3 Scams "Employers" Are Creating To Get Your Information

Last Update: Aug 30, 2016


If you’re looking for a job like millions of people in the U.S. You take the time out of your day to fill laborious job applications, sending in your resume with the confidence of knowing that you can get this job in a heartbeat only to be disappointed in the long run. Furthermore, you keep sending in these applications and resumes on to keep disappointed.

Now you are getting desperate and are willing to take “any job” out there. After some time, you start to see these weird job postings all throughout the internet and you know there is something fishy about the ad but still can’t help but explore because at this point, you are willing to take anything. Well I’m here to tell you to not fall into the temptation of this trap. Follow these steps and keep your dignity intact.

Job boards are flooded with scam job offers all throughout. The most famous one online is the sales scam. You will typically see a posting that looks like an ad for a sales job, but turns out it’s an online sales course or “sales kit” that costs you money to obtain.

Fake jobs can be categorized into three broad groups of increased sleaziness.

  • 1.A company that hires directly may havde some extra money in their budget for recruiting and they have to spend it in a way that will survive an internal audit. So even though they don’t need to fill a particular position, they will put up an ad to justify incoming applications by saying they’re filling their database with potential recruits when the positions do become available.
  • 2.A company will put up a fake ad to harvest contact information. They are basically taking your information (address, name, email, interests, etc) and sell that information to cold callers for all kinds of companies (charity non-profits, sales companies, etc). These are what we call market fields. This is a great way for them to build a database and sell them to news sites as well.
  • 3.Identity theft is by far the most lethal of the three. Any crook can put up a fake site that looks a lot like the company they’re pretending to be and snare you into the site. Unless you’re familiar with the company’s site backwards and forward, how would know the difference? Some of the most famous kinds of sites are the money transfer. However, the crooks are becoming much more clever than ever before. Now you might see these weird fake skills tests, send you a congratulatory email that you’ve been hired, request verification documents like your Social Security Number, photo ID, and even trick you into filling out what looks like a direct deposit form giving away your bank account and routing numbers.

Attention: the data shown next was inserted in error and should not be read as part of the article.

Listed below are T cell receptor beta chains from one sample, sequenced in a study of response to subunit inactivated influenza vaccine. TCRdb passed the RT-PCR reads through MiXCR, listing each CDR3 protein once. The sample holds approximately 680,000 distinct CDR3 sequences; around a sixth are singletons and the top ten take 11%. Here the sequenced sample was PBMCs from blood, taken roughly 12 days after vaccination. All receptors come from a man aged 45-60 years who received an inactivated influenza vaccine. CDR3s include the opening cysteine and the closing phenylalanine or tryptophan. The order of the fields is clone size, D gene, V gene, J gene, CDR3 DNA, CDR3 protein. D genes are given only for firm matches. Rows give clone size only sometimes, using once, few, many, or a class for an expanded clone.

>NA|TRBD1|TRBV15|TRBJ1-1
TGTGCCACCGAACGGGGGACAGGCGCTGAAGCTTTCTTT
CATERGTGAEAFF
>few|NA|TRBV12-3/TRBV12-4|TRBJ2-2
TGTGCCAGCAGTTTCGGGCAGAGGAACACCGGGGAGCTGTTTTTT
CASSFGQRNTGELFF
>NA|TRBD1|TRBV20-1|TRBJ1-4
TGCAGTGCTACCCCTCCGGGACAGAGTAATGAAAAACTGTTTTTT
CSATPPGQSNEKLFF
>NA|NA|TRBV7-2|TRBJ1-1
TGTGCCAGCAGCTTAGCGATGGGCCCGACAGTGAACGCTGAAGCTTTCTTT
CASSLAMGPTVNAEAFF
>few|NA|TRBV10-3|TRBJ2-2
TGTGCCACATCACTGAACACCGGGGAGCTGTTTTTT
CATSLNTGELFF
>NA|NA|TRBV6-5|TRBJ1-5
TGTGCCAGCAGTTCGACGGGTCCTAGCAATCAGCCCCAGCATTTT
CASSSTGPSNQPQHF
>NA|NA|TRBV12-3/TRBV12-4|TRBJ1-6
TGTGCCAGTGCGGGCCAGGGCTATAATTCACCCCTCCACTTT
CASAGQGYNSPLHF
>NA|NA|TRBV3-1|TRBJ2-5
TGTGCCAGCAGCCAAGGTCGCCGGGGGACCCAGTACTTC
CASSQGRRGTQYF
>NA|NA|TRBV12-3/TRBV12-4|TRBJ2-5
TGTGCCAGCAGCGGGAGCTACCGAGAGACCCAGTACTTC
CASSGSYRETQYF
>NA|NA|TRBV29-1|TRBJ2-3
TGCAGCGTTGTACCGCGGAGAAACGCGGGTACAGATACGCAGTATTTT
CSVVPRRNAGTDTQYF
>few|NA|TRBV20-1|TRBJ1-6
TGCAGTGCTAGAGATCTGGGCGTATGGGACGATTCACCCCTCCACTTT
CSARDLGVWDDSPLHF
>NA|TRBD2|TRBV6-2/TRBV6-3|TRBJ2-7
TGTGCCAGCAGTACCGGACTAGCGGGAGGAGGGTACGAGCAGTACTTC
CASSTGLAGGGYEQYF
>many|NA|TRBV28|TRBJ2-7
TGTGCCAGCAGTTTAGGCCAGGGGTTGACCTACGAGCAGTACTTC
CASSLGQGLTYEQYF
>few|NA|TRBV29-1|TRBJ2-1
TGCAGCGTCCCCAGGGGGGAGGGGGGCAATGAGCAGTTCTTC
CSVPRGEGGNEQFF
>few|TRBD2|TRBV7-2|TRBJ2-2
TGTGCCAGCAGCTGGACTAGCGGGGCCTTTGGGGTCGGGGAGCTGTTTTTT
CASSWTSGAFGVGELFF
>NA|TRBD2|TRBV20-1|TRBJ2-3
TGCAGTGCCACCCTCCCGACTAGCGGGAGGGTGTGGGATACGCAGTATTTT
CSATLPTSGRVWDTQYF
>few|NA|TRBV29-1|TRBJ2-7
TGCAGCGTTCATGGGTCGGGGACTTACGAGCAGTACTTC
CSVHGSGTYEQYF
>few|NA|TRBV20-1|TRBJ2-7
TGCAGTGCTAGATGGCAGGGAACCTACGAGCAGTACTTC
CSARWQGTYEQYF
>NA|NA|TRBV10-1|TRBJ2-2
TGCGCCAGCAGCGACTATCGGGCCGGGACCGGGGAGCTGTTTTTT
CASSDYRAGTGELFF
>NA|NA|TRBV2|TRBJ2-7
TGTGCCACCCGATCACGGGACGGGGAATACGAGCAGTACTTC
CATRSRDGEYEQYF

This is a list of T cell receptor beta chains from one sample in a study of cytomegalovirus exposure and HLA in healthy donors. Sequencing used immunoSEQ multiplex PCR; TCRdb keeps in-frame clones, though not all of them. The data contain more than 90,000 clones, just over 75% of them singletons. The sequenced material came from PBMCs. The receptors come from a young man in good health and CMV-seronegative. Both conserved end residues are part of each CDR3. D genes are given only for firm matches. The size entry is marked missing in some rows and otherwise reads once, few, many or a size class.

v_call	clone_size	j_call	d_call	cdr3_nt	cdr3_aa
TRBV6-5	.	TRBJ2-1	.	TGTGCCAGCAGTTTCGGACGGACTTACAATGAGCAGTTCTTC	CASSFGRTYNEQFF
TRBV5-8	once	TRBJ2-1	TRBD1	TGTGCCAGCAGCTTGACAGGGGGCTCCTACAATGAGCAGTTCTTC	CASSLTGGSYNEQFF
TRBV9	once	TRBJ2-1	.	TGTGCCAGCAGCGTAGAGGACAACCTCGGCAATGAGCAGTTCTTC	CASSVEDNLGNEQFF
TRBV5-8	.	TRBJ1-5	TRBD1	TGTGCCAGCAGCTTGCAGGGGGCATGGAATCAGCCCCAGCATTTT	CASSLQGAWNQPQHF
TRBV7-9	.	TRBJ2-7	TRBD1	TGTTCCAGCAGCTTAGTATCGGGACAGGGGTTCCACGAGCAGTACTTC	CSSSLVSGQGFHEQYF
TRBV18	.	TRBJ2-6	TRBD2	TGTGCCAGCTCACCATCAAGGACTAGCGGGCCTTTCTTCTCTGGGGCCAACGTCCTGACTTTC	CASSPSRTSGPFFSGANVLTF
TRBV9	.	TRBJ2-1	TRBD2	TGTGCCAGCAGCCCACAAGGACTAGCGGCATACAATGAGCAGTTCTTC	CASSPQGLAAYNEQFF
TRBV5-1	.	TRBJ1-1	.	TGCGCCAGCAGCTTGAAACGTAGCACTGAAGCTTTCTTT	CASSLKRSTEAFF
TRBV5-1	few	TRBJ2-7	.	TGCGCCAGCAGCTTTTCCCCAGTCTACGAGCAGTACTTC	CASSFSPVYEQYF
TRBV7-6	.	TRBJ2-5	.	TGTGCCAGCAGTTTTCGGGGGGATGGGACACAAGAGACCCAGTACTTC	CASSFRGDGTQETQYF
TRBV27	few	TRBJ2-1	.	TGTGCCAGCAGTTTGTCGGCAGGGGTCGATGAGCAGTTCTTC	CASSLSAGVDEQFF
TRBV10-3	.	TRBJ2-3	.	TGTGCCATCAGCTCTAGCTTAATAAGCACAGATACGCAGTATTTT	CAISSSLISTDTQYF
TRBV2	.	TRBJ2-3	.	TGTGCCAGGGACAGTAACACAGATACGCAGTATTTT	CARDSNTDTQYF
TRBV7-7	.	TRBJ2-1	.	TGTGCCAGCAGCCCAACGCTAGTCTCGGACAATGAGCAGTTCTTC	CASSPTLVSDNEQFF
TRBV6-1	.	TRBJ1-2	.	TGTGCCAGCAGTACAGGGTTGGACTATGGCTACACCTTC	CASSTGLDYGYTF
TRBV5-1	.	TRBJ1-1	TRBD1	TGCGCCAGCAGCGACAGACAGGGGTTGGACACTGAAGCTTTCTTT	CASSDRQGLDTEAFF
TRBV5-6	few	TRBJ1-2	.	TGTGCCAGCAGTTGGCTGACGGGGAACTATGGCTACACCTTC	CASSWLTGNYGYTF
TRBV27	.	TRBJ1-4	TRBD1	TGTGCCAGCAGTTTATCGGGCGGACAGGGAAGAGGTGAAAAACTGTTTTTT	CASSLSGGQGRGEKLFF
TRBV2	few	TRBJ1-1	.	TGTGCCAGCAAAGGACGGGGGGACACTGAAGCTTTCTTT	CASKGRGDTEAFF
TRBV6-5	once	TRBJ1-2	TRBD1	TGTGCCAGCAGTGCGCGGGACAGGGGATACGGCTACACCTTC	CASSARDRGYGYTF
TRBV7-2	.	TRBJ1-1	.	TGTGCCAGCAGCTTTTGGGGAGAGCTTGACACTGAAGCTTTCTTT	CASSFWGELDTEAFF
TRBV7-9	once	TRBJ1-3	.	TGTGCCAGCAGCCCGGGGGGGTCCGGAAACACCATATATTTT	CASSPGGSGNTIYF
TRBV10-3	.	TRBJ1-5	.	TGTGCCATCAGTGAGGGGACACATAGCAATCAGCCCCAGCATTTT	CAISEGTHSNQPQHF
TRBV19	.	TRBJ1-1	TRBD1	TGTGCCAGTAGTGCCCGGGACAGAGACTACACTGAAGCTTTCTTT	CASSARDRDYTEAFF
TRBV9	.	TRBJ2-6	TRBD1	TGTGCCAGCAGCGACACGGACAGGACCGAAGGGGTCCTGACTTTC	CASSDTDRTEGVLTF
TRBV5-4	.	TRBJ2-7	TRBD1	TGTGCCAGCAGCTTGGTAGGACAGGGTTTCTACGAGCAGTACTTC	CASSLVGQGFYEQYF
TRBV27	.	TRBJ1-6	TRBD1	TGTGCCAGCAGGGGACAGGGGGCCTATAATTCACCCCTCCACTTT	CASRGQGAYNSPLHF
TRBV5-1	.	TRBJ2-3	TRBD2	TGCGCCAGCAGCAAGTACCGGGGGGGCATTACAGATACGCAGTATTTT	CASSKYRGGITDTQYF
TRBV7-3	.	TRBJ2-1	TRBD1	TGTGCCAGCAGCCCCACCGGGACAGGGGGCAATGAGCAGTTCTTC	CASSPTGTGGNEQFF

There’s not much that can be done about eliminating these crooks altogether, but there’s no reason why legit companies should be allowed to put up fake job ads to create databases and sell lists to other companies.

This is really bad for job seekers, which is bad for the economy too (might be taking too far with that statement) and bad for business. Until there are real measures being taken, then you will continue to see these ads and see these happenings continue online. Be careful when exploring jobs or other opportunities online.

Recent Comments


Thank you very much for the warning. Here in Australia, I see these scams also. It can be tough for job-seekers these days.

Yes indeed! I feel the need to post this for the people who are still going through the trials of unemployment

And there are many trials.

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